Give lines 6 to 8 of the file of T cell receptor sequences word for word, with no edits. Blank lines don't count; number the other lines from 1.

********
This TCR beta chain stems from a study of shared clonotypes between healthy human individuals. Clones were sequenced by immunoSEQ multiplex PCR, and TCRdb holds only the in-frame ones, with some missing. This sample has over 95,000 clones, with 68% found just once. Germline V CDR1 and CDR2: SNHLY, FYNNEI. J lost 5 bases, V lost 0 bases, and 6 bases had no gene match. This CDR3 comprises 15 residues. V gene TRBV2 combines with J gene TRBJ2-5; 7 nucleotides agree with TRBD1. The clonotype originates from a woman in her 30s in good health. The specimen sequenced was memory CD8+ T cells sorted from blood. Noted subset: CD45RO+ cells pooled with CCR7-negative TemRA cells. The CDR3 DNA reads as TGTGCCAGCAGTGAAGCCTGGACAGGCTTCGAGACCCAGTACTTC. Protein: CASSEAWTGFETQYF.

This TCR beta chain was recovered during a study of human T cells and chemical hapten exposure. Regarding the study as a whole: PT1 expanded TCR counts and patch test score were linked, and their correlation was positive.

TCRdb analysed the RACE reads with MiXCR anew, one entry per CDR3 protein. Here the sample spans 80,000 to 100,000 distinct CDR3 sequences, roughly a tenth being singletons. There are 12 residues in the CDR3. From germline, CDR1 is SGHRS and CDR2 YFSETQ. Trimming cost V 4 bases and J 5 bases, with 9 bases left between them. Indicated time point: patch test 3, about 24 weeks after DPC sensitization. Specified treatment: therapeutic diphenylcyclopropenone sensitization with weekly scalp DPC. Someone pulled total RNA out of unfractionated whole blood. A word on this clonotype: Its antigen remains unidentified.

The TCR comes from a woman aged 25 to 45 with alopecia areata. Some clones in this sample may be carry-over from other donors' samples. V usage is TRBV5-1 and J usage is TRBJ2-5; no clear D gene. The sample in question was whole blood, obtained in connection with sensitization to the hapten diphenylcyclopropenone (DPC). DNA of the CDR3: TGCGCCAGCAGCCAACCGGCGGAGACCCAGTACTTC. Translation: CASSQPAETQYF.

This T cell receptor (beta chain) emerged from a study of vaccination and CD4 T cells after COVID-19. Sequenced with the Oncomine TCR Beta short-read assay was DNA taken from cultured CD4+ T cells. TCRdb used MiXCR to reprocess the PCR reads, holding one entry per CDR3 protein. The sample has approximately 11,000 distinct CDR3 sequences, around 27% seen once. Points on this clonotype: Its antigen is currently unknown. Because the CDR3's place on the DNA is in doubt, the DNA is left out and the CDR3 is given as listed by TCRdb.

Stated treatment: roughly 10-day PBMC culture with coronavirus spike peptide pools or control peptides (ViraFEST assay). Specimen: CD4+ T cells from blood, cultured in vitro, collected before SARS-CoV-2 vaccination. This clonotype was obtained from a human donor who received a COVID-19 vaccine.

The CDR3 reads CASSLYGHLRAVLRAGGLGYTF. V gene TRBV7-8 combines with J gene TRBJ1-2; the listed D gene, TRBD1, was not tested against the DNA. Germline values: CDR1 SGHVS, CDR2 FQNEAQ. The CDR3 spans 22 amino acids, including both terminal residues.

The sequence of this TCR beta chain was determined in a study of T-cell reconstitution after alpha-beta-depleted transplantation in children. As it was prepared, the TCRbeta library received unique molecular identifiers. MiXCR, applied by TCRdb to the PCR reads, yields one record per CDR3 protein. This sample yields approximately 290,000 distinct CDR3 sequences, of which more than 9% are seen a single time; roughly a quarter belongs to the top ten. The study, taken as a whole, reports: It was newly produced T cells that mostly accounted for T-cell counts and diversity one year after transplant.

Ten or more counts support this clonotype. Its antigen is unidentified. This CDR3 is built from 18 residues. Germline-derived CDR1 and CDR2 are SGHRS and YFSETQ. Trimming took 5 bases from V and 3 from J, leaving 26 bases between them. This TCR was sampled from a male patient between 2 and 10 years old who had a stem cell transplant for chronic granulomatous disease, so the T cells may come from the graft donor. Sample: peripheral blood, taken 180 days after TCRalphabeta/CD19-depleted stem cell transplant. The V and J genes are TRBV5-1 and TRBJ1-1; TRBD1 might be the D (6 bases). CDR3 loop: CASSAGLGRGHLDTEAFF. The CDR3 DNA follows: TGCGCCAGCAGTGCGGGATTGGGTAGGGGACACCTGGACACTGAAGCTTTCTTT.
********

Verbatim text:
Stated treatment: roughly 10-day PBMC culture with coronavirus spike peptide pools or control peptides (ViraFEST assay). Specimen: CD4+ T cells from blood, cultured in vitro, collected before SARS-CoV-2 vaccination. This clonotype was obtained from a human donor who received a COVID-19 vaccine.

The CDR3 reads CASSLYGHLRAVLRAGGLGYTF. V gene TRBV7-8 combines with J gene TRBJ1-2; the listed D gene, TRBD1, was not tested against the DNA. Germline values: CDR1 SGHVS, CDR2 FQNEAQ. The CDR3 spans 22 amino acids, including both terminal residues.

The sequence of this TCR beta chain was determined in a study of T-cell reconstitution after alpha-beta-depleted transplantation in children. As it was prepared, the TCRbeta library received unique molecular identifiers. MiXCR, applied by TCRdb to the PCR reads, yields one record per CDR3 protein. This sample yields approximately 290,000 distinct CDR3 sequences, of which more than 9% are seen a single time; roughly a quarter belongs to the top ten. The study, taken as a whole, reports: It was newly produced T cells that mostly accounted for T-cell counts and diversity one year after transplant.